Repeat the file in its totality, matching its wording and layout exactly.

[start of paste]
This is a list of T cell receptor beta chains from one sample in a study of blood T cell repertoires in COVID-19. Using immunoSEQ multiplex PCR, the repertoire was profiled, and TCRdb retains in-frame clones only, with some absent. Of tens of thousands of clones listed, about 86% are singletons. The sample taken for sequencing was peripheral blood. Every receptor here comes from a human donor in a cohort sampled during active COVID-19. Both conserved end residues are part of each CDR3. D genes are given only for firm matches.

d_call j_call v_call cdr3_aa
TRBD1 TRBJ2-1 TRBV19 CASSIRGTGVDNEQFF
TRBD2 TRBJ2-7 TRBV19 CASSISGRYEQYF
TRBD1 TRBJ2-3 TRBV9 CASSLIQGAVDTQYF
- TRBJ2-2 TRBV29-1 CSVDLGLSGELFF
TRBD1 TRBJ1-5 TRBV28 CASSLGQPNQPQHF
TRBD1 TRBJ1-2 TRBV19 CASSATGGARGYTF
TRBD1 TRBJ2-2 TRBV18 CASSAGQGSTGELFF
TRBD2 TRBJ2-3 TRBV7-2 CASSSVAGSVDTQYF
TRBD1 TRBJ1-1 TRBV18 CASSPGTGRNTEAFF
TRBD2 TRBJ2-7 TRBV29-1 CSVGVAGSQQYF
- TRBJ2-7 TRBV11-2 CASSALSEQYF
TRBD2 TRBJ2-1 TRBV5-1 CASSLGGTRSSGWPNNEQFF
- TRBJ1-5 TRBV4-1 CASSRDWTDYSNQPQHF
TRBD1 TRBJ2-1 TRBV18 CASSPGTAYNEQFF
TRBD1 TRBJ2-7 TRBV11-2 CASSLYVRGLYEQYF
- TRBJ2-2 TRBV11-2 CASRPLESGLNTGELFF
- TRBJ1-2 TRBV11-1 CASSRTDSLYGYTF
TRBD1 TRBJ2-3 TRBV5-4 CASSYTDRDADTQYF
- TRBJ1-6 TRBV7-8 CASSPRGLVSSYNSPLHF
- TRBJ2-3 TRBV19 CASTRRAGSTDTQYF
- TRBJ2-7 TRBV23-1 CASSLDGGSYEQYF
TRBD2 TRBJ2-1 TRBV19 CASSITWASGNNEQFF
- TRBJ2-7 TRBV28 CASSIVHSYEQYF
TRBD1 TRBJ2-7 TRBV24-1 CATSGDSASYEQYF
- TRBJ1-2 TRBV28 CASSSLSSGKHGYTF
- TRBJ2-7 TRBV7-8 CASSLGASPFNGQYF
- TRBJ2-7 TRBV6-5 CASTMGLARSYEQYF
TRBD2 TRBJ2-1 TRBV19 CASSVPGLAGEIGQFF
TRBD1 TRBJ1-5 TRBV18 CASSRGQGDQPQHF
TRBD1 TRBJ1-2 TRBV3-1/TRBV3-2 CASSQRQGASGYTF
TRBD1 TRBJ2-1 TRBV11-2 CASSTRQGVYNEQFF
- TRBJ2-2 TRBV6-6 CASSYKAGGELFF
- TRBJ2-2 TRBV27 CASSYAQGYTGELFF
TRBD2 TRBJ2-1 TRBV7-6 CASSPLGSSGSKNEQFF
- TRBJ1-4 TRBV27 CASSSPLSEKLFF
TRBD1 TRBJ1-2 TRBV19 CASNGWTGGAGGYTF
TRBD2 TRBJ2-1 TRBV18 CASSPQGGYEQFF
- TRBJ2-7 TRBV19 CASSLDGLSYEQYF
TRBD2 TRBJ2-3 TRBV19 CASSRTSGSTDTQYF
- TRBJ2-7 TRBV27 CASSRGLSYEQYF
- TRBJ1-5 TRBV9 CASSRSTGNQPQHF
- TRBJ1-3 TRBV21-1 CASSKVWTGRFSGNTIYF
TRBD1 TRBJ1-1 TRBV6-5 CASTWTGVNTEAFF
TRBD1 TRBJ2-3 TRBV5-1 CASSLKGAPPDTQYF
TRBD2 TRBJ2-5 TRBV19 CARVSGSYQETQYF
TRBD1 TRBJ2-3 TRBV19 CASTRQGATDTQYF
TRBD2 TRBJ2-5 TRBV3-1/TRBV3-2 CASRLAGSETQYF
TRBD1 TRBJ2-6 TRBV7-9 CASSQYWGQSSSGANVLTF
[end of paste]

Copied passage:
This is a list of T cell receptor beta chains from one sample in a study of blood T cell repertoires in COVID-19. Using immunoSEQ multiplex PCR, the repertoire was profiled, and TCRdb retains in-frame clones only, with some absent. Of tens of thousands of clones listed, about 86% are singletons. The sample taken for sequencing was peripheral blood. Every receptor here comes from a human donor in a cohort sampled during active COVID-19. Both conserved end residues are part of each CDR3. D genes are given only for firm matches.

d_call j_call v_call cdr3_aa
TRBD1 TRBJ2-1 TRBV19 CASSIRGTGVDNEQFF
TRBD2 TRBJ2-7 TRBV19 CASSISGRYEQYF
TRBD1 TRBJ2-3 TRBV9 CASSLIQGAVDTQYF
- TRBJ2-2 TRBV29-1 CSVDLGLSGELFF
TRBD1 TRBJ1-5 TRBV28 CASSLGQPNQPQHF
TRBD1 TRBJ1-2 TRBV19 CASSATGGARGYTF
TRBD1 TRBJ2-2 TRBV18 CASSAGQGSTGELFF
TRBD2 TRBJ2-3 TRBV7-2 CASSSVAGSVDTQYF
TRBD1 TRBJ1-1 TRBV18 CASSPGTGRNTEAFF
TRBD2 TRBJ2-7 TRBV29-1 CSVGVAGSQQYF
- TRBJ2-7 TRBV11-2 CASSALSEQYF
TRBD2 TRBJ2-1 TRBV5-1 CASSLGGTRSSGWPNNEQFF
- TRBJ1-5 TRBV4-1 CASSRDWTDYSNQPQHF
TRBD1 TRBJ2-1 TRBV18 CASSPGTAYNEQFF
TRBD1 TRBJ2-7 TRBV11-2 CASSLYVRGLYEQYF
- TRBJ2-2 TRBV11-2 CASRPLESGLNTGELFF
- TRBJ1-2 TRBV11-1 CASSRTDSLYGYTF
TRBD1 TRBJ2-3 TRBV5-4 CASSYTDRDADTQYF
- TRBJ1-6 TRBV7-8 CASSPRGLVSSYNSPLHF
- TRBJ2-3 TRBV19 CASTRRAGSTDTQYF
- TRBJ2-7 TRBV23-1 CASSLDGGSYEQYF
TRBD2 TRBJ2-1 TRBV19 CASSITWASGNNEQFF
- TRBJ2-7 TRBV28 CASSIVHSYEQYF
TRBD1 TRBJ2-7 TRBV24-1 CATSGDSASYEQYF
- TRBJ1-2 TRBV28 CASSSLSSGKHGYTF
- TRBJ2-7 TRBV7-8 CASSLGASPFNGQYF
- TRBJ2-7 TRBV6-5 CASTMGLARSYEQYF
TRBD2 TRBJ2-1 TRBV19 CASSVPGLAGEIGQFF
TRBD1 TRBJ1-5 TRBV18 CASSRGQGDQPQHF
TRBD1 TRBJ1-2 TRBV3-1/TRBV3-2 CASSQRQGASGYTF
TRBD1 TRBJ2-1 TRBV11-2 CASSTRQGVYNEQFF
- TRBJ2-2 TRBV6-6 CASSYKAGGELFF
- TRBJ2-2 TRBV27 CASSYAQGYTGELFF
TRBD2 TRBJ2-1 TRBV7-6 CASSPLGSSGSKNEQFF
- TRBJ1-4 TRBV27 CASSSPLSEKLFF
TRBD1 TRBJ1-2 TRBV19 CASNGWTGGAGGYTF
TRBD2 TRBJ2-1 TRBV18 CASSPQGGYEQFF
- TRBJ2-7 TRBV19 CASSLDGLSYEQYF
TRBD2 TRBJ2-3 TRBV19 CASSRTSGSTDTQYF
- TRBJ2-7 TRBV27 CASSRGLSYEQYF
- TRBJ1-5 TRBV9 CASSRSTGNQPQHF
- TRBJ1-3 TRBV21-1 CASSKVWTGRFSGNTIYF
TRBD1 TRBJ1-1 TRBV6-5 CASTWTGVNTEAFF
TRBD1 TRBJ2-3 TRBV5-1 CASSLKGAPPDTQYF
TRBD2 TRBJ2-5 TRBV19 CARVSGSYQETQYF
TRBD1 TRBJ2-3 TRBV19 CASTRQGATDTQYF
TRBD2 TRBJ2-5 TRBV3-1/TRBV3-2 CASRLAGSETQYF
TRBD1 TRBJ2-6 TRBV7-9 CASSQYWGQSSSGANVLTF